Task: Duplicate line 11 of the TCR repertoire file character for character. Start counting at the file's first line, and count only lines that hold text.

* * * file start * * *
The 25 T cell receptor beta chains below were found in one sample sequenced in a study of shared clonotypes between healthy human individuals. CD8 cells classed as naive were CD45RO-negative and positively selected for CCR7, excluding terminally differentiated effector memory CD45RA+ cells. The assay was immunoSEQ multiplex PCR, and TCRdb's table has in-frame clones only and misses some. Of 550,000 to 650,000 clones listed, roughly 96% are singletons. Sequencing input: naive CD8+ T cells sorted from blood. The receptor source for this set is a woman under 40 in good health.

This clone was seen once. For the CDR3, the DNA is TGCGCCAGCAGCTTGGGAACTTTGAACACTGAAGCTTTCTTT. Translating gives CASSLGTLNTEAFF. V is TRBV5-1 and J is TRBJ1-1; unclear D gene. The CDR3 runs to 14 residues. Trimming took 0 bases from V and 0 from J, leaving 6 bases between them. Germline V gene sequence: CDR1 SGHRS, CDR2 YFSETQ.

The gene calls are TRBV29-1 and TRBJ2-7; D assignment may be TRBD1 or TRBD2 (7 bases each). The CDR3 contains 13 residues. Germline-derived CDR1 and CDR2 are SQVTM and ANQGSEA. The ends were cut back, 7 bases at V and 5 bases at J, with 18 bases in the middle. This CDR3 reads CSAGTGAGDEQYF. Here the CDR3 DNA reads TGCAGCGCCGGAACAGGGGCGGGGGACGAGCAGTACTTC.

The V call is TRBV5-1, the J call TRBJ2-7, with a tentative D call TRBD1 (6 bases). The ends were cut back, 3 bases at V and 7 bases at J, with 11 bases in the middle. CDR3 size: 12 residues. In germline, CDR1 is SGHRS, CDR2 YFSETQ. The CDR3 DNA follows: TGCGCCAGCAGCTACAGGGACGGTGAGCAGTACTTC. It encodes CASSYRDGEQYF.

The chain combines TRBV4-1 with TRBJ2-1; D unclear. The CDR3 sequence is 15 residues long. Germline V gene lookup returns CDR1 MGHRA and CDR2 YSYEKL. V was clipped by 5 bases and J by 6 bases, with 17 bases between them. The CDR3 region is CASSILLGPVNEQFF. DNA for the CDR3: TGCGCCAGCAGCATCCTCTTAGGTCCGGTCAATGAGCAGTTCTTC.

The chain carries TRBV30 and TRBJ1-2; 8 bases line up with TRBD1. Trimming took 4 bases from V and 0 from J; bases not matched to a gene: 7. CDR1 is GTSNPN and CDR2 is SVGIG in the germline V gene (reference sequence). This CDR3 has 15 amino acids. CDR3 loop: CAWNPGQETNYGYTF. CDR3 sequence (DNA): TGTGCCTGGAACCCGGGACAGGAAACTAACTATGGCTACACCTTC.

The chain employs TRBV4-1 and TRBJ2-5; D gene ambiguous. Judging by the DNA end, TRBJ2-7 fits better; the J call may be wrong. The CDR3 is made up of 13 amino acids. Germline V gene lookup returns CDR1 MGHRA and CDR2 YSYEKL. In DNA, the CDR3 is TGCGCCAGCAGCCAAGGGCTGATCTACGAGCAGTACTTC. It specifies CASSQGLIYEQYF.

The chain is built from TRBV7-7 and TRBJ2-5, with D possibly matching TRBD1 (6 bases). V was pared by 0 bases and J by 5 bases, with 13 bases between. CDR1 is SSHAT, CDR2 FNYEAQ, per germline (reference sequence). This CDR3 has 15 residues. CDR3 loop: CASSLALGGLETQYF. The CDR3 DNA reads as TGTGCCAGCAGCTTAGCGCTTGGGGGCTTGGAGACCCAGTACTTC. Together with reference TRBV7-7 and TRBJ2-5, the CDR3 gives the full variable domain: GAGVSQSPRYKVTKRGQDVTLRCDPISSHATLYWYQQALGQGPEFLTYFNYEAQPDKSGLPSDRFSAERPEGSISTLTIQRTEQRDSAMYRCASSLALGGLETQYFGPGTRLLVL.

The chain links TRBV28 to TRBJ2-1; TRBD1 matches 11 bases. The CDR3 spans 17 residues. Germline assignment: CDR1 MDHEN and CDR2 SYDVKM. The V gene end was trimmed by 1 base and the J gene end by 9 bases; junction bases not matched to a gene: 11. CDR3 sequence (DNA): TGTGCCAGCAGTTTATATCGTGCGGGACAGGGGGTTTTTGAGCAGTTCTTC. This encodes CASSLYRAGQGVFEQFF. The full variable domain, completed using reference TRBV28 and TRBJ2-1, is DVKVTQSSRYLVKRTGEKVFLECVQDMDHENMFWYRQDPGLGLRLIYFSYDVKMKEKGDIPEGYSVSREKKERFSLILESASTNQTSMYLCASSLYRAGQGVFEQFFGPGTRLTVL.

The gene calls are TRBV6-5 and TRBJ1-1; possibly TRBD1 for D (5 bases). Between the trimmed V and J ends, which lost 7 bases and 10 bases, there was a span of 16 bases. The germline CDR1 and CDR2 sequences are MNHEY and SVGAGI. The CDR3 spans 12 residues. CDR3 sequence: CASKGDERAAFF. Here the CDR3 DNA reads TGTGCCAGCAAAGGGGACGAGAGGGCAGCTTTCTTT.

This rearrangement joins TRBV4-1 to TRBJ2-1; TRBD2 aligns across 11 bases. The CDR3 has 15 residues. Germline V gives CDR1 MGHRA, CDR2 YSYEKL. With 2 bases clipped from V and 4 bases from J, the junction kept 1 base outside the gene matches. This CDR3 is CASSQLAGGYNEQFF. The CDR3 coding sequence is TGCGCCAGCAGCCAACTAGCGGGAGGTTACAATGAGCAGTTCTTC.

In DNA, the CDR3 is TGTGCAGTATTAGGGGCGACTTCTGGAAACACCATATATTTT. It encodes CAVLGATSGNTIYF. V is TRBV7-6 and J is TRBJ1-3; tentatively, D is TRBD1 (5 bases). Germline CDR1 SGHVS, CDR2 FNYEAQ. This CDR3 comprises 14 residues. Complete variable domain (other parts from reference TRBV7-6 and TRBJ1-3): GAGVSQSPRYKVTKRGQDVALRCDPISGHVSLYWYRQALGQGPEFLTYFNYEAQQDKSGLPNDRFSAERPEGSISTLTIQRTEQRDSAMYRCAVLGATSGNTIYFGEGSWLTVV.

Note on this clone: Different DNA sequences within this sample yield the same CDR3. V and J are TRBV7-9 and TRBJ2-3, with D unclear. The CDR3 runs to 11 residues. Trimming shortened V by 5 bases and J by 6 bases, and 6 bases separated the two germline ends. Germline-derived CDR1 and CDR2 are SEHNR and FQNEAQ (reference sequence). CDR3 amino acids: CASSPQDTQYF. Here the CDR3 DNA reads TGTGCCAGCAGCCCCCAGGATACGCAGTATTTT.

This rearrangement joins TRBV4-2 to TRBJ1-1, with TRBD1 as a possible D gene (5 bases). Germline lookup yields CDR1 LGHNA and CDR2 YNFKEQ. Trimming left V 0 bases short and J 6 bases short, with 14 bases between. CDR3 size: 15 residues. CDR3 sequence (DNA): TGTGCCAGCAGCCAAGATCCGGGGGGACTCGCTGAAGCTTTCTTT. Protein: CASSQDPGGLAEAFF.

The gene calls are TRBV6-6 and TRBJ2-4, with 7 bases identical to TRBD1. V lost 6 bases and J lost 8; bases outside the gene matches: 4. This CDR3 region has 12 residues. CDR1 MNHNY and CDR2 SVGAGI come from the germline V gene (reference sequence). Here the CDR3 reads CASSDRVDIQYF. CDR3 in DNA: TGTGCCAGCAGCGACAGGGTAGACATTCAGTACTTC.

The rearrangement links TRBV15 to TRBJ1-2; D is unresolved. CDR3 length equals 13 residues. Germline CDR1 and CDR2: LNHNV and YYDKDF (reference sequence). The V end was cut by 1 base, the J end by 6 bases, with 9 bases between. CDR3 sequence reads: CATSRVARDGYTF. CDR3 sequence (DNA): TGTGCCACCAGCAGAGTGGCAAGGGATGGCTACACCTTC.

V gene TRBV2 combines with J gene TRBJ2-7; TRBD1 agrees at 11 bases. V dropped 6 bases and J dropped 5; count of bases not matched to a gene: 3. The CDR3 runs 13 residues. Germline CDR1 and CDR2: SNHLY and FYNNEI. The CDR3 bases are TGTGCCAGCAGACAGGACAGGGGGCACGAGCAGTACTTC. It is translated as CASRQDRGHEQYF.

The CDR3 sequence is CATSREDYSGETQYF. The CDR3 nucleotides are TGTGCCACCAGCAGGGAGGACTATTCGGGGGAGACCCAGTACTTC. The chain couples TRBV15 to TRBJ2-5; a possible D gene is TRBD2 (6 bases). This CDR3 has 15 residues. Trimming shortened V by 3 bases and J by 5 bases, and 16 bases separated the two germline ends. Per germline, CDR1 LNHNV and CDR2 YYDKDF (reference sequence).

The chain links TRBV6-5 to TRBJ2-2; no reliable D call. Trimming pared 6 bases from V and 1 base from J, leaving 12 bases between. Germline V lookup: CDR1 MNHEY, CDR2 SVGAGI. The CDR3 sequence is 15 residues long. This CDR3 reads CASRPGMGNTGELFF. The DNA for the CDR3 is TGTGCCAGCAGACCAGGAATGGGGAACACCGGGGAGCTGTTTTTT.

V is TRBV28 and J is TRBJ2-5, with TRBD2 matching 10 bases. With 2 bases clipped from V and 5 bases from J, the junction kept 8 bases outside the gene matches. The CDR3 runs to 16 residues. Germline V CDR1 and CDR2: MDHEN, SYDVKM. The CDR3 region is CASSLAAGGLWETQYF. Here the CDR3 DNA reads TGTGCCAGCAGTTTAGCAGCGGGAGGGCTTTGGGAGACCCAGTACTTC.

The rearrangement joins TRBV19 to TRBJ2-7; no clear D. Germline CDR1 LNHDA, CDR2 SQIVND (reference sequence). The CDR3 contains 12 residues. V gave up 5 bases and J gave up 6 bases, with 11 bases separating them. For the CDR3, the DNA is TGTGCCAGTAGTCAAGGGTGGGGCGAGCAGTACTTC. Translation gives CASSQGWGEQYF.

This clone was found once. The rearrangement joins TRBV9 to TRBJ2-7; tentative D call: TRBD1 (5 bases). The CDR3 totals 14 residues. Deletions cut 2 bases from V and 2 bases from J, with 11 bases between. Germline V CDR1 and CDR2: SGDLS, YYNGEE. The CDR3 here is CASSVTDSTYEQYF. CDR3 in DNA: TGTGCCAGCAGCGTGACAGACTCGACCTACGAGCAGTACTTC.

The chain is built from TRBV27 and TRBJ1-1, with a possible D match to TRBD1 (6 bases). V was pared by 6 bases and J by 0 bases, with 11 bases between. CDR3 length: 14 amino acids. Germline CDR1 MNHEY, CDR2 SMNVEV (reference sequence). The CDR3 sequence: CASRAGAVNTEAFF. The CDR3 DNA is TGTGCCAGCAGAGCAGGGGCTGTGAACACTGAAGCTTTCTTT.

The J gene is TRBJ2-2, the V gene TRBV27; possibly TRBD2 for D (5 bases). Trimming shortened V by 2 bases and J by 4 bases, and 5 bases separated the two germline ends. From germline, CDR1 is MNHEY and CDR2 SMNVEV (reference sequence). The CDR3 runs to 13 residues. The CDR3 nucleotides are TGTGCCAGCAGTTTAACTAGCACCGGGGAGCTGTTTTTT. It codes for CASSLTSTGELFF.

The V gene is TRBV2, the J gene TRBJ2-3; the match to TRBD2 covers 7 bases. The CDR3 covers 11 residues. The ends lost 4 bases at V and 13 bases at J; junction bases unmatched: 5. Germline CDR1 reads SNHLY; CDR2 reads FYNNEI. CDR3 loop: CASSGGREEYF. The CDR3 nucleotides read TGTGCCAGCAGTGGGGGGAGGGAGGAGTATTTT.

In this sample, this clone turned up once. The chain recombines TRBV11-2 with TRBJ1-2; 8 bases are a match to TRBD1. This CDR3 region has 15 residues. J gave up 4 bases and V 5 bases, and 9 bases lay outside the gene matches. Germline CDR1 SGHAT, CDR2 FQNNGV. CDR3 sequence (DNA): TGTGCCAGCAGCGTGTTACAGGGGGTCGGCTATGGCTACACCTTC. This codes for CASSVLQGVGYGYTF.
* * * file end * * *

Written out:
This rearrangement joins TRBV4-1 to TRBJ2-1; TRBD2 aligns across 11 bases. The CDR3 has 15 residues. Germline V gives CDR1 MGHRA, CDR2 YSYEKL. With 2 bases clipped from V and 4 bases from J, the junction kept 1 base outside the gene matches. This CDR3 is CASSQLAGGYNEQFF. The CDR3 coding sequence is TGCGCCAGCAGCCAACTAGCGGGAGGTTACAATGAGCAGTTCTTC.